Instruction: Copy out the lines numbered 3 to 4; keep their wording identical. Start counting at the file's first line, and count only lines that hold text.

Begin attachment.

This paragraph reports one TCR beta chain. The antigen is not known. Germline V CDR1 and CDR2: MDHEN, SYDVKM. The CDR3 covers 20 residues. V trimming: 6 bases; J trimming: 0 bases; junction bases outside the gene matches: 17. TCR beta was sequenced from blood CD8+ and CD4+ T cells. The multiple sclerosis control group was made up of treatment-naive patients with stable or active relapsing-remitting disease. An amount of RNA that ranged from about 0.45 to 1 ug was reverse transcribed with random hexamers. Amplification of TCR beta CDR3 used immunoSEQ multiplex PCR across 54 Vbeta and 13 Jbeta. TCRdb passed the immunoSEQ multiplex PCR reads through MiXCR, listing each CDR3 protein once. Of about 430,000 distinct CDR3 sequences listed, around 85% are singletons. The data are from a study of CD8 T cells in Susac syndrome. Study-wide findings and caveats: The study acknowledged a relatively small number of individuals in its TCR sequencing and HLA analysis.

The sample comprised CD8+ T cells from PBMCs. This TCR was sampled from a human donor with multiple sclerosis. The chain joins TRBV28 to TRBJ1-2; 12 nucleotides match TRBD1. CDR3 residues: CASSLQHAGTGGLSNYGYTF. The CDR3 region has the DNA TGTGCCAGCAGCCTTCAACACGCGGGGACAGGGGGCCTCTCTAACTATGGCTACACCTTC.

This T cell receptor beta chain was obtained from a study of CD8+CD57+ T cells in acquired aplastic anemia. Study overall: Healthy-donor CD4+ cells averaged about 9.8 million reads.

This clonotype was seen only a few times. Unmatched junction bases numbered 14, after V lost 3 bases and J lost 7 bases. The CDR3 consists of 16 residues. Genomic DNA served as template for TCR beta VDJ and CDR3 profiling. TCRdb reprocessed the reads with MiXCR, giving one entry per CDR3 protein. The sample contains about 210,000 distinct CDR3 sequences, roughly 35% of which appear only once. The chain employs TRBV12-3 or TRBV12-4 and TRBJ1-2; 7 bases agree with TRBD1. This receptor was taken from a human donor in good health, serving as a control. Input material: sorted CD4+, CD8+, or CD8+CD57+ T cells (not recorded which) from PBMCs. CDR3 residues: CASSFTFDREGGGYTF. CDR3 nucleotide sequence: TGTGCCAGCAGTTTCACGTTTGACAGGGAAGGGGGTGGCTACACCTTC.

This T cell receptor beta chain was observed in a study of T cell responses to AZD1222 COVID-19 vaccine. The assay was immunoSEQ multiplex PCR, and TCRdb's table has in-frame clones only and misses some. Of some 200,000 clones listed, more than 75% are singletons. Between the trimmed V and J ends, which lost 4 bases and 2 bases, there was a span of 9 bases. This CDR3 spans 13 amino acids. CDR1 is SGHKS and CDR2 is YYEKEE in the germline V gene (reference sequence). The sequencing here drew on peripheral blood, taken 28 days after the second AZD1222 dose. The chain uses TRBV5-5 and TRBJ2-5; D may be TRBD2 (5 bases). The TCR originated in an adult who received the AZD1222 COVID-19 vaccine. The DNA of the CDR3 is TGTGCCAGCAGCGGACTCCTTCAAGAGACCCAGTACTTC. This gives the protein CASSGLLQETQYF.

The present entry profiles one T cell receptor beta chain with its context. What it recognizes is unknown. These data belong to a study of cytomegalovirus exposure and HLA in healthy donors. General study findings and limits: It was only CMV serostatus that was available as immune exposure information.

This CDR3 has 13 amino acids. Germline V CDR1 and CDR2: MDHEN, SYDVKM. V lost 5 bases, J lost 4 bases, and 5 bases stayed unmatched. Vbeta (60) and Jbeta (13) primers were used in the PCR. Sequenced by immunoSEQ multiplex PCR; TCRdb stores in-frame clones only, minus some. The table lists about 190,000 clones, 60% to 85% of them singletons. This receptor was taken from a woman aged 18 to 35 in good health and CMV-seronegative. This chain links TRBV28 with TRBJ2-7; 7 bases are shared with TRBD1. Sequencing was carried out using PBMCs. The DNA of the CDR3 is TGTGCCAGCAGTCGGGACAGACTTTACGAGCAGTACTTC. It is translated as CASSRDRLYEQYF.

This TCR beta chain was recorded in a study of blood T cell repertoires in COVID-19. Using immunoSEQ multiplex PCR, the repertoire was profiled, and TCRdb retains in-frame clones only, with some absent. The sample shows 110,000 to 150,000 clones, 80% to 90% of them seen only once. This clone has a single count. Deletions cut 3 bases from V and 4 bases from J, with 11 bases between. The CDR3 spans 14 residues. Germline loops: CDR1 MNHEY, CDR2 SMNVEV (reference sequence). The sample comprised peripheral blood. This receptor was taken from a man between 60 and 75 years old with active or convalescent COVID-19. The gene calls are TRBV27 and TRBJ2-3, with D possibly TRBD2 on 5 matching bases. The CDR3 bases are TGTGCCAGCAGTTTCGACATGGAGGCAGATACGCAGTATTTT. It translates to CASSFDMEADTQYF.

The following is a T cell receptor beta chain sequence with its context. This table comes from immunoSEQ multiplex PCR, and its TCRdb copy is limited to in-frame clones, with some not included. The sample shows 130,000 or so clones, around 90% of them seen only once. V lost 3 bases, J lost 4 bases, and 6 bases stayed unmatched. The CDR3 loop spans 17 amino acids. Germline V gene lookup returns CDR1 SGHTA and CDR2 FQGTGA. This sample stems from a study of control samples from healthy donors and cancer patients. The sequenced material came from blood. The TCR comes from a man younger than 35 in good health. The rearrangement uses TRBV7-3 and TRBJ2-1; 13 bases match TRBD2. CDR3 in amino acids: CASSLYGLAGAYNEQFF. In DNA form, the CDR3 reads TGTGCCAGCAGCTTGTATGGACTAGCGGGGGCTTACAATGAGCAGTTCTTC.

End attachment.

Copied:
This T cell receptor beta chain was obtained from a study of CD8+CD57+ T cells in acquired aplastic anemia. Study overall: Healthy-donor CD4+ cells averaged about 9.8 million reads.

This clonotype was seen only a few times. Unmatched junction bases numbered 14, after V lost 3 bases and J lost 7 bases. The CDR3 consists of 16 residues. Genomic DNA served as template for TCR beta VDJ and CDR3 profiling. TCRdb reprocessed the reads with MiXCR, giving one entry per CDR3 protein. The sample contains about 210,000 distinct CDR3 sequences, roughly 35% of which appear only once. The chain employs TRBV12-3 or TRBV12-4 and TRBJ1-2; 7 bases agree with TRBD1. This receptor was taken from a human donor in good health, serving as a control. Input material: sorted CD4+, CD8+, or CD8+CD57+ T cells (not recorded which) from PBMCs. CDR3 residues: CASSFTFDREGGGYTF. CDR3 nucleotide sequence: TGTGCCAGCAGTTTCACGTTTGACAGGGAAGGGGGTGGCTACACCTTC.